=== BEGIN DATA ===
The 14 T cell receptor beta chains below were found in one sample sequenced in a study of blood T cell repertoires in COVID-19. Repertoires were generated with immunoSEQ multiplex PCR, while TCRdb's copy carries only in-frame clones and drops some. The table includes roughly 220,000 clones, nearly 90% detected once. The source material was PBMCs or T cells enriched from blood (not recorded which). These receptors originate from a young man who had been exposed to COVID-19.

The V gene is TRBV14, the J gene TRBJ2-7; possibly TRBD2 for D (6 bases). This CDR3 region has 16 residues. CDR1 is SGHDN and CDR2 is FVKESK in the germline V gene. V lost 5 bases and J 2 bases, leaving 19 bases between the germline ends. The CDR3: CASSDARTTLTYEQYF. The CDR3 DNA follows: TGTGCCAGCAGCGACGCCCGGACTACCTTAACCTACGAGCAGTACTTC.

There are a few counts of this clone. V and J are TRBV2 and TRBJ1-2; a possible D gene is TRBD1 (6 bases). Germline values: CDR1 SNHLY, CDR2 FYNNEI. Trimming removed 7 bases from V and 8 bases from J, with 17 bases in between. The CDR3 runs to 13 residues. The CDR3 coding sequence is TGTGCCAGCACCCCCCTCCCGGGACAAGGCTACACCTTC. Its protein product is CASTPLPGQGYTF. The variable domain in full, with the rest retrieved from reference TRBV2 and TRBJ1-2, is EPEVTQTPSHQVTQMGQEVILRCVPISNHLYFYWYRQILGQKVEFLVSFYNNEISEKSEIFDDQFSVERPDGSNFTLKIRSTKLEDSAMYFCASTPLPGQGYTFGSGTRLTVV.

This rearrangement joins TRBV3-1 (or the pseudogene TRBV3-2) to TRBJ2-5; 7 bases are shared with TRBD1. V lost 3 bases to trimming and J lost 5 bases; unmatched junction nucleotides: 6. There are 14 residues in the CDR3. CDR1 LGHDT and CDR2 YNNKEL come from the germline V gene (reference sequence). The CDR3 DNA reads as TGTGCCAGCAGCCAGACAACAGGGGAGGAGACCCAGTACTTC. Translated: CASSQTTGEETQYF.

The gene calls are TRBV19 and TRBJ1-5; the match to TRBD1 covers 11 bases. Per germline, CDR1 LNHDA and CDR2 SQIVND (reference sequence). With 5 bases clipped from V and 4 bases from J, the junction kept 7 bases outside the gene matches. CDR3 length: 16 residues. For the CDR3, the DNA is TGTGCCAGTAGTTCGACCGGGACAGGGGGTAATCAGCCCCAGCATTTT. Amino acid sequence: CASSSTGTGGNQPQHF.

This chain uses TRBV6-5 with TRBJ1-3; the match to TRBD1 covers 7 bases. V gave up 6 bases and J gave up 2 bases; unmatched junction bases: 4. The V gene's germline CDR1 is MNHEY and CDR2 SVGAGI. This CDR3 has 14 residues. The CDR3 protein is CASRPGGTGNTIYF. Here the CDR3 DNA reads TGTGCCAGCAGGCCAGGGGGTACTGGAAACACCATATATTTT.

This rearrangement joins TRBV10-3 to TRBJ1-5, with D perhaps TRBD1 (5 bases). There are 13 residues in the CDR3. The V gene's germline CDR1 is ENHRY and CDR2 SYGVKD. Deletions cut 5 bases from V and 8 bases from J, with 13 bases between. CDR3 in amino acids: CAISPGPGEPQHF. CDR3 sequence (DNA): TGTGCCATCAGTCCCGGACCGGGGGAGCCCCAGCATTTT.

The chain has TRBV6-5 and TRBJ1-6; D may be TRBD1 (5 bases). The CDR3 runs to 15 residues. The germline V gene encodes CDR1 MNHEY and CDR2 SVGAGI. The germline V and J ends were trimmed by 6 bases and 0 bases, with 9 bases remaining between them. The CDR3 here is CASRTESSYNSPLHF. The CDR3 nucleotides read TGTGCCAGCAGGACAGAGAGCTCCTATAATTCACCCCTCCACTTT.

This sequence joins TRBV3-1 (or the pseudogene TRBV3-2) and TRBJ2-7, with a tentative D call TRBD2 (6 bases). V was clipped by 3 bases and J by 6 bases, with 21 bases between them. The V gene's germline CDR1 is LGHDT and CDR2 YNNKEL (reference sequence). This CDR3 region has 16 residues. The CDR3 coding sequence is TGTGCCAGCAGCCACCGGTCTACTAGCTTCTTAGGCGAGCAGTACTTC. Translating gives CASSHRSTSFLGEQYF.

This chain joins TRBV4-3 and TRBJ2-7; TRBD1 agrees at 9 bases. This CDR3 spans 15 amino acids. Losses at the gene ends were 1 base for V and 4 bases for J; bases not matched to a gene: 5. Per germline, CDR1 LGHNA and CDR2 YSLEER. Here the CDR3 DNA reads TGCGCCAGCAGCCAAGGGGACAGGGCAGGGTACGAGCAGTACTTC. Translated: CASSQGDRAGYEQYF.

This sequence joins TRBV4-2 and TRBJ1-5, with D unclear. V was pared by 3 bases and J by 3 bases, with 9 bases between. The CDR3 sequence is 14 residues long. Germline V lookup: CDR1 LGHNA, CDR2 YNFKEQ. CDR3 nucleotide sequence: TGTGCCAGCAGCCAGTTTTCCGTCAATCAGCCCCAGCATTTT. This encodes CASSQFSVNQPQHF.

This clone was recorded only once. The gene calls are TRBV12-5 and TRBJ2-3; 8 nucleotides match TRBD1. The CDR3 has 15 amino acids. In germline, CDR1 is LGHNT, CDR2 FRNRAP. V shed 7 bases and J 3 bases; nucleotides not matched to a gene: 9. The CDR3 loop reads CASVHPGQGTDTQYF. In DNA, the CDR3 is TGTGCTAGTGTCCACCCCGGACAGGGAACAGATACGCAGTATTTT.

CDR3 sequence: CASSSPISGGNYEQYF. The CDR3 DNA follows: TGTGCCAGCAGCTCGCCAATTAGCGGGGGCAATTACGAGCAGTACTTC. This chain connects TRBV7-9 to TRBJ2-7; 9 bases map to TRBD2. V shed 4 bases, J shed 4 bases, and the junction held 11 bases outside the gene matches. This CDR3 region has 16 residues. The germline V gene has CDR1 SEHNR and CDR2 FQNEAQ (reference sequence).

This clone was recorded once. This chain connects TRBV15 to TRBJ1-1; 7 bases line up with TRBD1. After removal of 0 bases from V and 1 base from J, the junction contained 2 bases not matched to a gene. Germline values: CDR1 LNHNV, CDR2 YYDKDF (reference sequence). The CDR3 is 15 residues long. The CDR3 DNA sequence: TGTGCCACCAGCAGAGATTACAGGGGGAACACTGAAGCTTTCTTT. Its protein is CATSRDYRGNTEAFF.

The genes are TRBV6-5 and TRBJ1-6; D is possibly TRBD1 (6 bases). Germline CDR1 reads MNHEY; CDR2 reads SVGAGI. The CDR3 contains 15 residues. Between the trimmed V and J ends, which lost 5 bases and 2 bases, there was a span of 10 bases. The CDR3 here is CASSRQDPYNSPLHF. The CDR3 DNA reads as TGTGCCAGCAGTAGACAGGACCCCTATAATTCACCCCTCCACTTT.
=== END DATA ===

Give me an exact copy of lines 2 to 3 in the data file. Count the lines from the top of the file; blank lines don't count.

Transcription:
The V gene is TRBV14, the J gene TRBJ2-7; possibly TRBD2 for D (6 bases). This CDR3 region has 16 residues. CDR1 is SGHDN and CDR2 is FVKESK in the germline V gene. V lost 5 bases and J 2 bases, leaving 19 bases between the germline ends. The CDR3: CASSDARTTLTYEQYF. The CDR3 DNA follows: TGTGCCAGCAGCGACGCCCGGACTACCTTAACCTACGAGCAGTACTTC.

There are a few counts of this clone. V and J are TRBV2 and TRBJ1-2; a possible D gene is TRBD1 (6 bases). Germline values: CDR1 SNHLY, CDR2 FYNNEI. Trimming removed 7 bases from V and 8 bases from J, with 17 bases in between. The CDR3 runs to 13 residues. The CDR3 coding sequence is TGTGCCAGCACCCCCCTCCCGGGACAAGGCTACACCTTC. Its protein product is CASTPLPGQGYTF. The variable domain in full, with the rest retrieved from reference TRBV2 and TRBJ1-2, is EPEVTQTPSHQVTQMGQEVILRCVPISNHLYFYWYRQILGQKVEFLVSFYNNEISEKSEIFDDQFSVERPDGSNFTLKIRSTKLEDSAMYFCASTPLPGQGYTFGSGTRLTVV.